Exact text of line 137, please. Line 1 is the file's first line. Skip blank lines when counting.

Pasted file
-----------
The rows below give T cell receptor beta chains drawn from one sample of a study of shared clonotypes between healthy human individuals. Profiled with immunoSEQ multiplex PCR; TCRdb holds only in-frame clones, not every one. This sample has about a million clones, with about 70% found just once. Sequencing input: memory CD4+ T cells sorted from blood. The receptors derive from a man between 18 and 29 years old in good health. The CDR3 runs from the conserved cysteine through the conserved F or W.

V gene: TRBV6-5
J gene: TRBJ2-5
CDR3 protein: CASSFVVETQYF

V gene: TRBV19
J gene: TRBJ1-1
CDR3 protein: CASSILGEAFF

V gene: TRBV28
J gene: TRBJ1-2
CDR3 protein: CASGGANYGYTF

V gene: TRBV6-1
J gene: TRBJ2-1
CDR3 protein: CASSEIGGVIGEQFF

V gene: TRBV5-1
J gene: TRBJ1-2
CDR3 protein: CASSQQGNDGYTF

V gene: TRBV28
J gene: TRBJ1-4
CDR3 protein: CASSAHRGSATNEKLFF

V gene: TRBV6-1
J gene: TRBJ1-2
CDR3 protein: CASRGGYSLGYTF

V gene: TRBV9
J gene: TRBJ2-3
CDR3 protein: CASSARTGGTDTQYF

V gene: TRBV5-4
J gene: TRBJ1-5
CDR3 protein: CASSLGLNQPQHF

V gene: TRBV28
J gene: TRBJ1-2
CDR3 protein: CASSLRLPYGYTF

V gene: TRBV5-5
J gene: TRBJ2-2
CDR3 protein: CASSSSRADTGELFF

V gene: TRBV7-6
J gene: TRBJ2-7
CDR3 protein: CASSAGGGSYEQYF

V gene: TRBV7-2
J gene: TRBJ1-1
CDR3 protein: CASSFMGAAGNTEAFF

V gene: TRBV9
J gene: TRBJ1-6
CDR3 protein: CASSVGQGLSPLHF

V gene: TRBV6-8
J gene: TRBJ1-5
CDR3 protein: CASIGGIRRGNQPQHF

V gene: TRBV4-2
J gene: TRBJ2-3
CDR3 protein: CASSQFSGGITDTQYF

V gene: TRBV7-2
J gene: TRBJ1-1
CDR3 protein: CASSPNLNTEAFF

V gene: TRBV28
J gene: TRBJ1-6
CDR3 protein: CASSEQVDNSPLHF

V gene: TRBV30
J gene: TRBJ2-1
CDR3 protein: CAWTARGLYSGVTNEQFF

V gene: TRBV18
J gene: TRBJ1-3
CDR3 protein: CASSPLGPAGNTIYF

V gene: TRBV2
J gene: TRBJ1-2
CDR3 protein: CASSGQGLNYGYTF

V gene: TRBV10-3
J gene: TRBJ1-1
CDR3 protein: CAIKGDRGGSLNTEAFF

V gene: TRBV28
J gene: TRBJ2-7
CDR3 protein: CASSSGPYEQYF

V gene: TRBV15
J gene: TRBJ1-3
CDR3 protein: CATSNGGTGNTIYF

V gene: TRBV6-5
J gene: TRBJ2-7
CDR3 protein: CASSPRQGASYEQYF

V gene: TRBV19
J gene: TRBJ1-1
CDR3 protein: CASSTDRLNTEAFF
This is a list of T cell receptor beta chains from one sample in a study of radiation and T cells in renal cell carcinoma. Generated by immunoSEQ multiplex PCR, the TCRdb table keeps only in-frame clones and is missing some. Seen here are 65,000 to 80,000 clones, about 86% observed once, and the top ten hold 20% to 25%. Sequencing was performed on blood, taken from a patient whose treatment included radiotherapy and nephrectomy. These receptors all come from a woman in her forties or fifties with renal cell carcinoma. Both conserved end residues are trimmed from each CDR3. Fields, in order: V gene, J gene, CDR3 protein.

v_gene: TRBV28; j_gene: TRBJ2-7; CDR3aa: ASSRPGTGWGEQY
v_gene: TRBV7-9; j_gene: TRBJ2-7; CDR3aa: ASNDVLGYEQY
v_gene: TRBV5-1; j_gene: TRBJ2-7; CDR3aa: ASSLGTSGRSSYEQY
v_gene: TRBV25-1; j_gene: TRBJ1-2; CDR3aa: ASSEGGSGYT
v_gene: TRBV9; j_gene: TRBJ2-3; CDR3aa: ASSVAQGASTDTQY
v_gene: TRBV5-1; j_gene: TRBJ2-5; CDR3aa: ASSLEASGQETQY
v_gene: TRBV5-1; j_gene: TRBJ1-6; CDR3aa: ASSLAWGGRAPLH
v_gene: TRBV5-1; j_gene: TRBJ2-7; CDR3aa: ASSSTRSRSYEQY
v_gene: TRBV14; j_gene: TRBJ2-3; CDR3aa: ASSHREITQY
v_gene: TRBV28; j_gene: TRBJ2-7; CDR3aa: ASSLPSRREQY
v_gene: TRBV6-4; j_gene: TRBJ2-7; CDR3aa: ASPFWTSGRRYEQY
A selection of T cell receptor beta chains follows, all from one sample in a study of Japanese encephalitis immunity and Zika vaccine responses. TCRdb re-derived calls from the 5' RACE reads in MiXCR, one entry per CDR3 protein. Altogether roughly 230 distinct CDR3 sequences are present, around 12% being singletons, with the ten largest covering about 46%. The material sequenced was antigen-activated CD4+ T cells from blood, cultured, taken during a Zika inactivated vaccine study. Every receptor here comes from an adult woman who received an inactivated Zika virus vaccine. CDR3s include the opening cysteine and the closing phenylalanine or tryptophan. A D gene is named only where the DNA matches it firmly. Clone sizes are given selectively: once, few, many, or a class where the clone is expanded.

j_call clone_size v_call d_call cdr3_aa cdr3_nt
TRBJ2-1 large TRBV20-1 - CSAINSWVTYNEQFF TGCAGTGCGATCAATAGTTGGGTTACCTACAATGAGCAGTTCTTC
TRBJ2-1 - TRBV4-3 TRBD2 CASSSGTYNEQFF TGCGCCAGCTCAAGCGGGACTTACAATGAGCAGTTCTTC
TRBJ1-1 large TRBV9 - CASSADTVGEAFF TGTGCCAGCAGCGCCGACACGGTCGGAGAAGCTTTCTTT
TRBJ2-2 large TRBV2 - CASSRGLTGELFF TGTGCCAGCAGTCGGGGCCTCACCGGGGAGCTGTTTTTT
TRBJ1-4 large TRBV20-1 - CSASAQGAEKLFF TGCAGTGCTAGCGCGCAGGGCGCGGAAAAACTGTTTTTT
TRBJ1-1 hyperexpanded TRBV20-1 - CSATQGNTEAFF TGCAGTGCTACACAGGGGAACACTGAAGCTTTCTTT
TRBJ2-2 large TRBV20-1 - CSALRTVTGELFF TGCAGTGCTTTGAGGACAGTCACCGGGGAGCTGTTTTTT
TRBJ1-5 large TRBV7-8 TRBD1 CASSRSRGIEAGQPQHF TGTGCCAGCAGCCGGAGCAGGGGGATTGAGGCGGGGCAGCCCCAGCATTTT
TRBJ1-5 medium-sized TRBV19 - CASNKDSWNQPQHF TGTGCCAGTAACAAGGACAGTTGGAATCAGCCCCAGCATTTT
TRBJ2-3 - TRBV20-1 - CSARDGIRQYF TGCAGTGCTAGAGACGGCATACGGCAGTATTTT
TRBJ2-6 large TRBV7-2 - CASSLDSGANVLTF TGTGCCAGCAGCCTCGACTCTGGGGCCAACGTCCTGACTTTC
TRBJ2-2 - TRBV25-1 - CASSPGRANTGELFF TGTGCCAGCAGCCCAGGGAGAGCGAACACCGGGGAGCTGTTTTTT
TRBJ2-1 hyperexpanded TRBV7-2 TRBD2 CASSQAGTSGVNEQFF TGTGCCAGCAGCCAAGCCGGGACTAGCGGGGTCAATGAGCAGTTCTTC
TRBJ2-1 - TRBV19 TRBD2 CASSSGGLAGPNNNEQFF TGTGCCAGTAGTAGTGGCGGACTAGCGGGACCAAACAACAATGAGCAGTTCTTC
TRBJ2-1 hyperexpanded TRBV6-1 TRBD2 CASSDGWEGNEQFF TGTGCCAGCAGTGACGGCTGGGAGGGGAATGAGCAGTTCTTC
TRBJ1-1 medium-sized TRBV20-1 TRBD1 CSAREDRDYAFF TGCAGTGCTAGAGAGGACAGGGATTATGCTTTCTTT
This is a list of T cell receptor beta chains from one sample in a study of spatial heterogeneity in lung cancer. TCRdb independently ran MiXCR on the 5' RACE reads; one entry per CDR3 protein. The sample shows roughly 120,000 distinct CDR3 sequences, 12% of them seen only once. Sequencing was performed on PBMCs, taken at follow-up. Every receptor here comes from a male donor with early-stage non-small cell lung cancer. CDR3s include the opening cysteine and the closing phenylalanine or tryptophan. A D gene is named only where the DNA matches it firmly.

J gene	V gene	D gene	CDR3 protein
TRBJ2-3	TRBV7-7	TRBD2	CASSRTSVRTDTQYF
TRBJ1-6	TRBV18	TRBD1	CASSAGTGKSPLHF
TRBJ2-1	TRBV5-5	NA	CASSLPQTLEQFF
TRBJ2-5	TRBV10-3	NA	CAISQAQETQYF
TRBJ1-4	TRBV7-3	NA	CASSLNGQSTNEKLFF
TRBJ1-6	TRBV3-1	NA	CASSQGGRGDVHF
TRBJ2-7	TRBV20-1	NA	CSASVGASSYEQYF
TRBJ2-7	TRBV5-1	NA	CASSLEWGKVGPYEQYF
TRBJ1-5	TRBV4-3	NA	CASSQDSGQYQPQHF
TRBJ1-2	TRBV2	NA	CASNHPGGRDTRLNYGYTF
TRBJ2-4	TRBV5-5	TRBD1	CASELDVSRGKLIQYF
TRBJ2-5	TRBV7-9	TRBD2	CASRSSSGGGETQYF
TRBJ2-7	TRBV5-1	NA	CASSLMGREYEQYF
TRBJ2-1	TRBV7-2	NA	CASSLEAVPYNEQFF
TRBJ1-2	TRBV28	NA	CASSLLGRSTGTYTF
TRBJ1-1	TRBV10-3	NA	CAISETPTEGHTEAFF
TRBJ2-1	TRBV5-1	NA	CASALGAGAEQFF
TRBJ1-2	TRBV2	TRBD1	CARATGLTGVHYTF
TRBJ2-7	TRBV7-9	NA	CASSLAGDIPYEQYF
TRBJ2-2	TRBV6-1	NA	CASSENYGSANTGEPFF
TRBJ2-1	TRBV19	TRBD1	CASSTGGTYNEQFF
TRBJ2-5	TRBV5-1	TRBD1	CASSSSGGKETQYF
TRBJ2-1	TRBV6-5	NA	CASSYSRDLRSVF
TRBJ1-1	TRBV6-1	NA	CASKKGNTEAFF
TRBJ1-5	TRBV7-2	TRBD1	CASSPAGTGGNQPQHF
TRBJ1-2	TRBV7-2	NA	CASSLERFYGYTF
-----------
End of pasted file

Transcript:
TRBJ1-2	TRBV7-2	NA	CASSLERFYGYTF